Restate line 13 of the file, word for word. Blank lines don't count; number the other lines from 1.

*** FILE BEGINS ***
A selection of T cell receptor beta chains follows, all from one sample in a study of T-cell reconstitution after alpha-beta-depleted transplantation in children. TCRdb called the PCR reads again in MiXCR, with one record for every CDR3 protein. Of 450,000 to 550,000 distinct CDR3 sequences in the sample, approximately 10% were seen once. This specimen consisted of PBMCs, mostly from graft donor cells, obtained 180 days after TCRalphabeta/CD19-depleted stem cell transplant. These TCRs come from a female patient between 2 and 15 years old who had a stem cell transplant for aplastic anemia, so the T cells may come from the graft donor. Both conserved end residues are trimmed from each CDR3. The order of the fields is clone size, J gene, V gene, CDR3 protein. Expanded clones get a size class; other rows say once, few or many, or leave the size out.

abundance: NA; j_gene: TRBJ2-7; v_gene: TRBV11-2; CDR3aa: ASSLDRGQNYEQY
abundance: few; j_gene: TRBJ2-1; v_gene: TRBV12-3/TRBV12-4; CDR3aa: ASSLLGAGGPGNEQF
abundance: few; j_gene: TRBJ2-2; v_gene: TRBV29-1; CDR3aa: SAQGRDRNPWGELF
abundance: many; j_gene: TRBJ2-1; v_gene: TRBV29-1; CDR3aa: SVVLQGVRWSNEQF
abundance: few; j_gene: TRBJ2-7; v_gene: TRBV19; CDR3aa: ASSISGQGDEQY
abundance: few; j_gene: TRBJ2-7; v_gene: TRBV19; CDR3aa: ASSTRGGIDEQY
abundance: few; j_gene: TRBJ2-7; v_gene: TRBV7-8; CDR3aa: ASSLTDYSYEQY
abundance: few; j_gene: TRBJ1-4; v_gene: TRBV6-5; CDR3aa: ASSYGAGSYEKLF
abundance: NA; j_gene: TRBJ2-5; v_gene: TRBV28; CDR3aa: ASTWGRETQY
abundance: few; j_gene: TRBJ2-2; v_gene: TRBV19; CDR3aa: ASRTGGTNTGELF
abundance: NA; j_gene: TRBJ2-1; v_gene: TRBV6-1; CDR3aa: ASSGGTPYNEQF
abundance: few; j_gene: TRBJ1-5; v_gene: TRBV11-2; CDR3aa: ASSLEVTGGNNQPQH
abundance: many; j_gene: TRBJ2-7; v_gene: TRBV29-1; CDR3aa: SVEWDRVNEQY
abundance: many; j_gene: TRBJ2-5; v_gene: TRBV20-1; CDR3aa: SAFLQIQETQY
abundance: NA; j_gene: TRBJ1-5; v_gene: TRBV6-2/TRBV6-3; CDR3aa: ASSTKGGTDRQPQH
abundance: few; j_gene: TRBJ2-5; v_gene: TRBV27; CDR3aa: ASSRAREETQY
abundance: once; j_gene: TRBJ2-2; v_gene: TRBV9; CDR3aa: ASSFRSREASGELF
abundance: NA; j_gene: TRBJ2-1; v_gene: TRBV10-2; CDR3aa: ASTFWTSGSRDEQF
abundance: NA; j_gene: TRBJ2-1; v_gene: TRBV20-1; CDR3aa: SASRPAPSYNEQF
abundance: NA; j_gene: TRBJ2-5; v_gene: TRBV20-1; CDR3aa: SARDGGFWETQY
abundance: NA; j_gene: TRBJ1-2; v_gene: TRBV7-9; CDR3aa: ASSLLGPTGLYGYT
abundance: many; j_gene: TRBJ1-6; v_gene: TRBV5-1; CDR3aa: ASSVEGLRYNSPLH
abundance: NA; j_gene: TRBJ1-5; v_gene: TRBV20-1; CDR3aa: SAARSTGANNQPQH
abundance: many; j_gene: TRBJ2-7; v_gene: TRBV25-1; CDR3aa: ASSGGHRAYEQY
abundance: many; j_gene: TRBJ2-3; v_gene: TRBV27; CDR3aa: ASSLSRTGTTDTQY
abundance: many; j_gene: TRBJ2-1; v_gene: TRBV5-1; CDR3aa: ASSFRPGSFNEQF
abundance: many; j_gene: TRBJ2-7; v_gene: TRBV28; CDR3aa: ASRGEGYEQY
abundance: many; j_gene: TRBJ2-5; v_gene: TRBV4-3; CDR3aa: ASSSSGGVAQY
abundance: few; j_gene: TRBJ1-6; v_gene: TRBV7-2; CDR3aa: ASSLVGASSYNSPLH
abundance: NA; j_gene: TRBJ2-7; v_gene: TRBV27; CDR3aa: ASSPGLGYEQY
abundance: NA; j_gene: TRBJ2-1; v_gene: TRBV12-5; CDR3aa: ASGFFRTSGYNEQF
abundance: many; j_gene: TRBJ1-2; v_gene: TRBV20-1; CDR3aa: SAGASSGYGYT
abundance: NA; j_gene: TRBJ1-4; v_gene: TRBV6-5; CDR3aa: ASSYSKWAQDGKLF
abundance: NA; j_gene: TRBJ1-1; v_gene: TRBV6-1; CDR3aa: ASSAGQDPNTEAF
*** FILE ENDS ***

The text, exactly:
abundance: few; j_gene: TRBJ1-5; v_gene: TRBV11-2; CDR3aa: ASSLEVTGGNNQPQH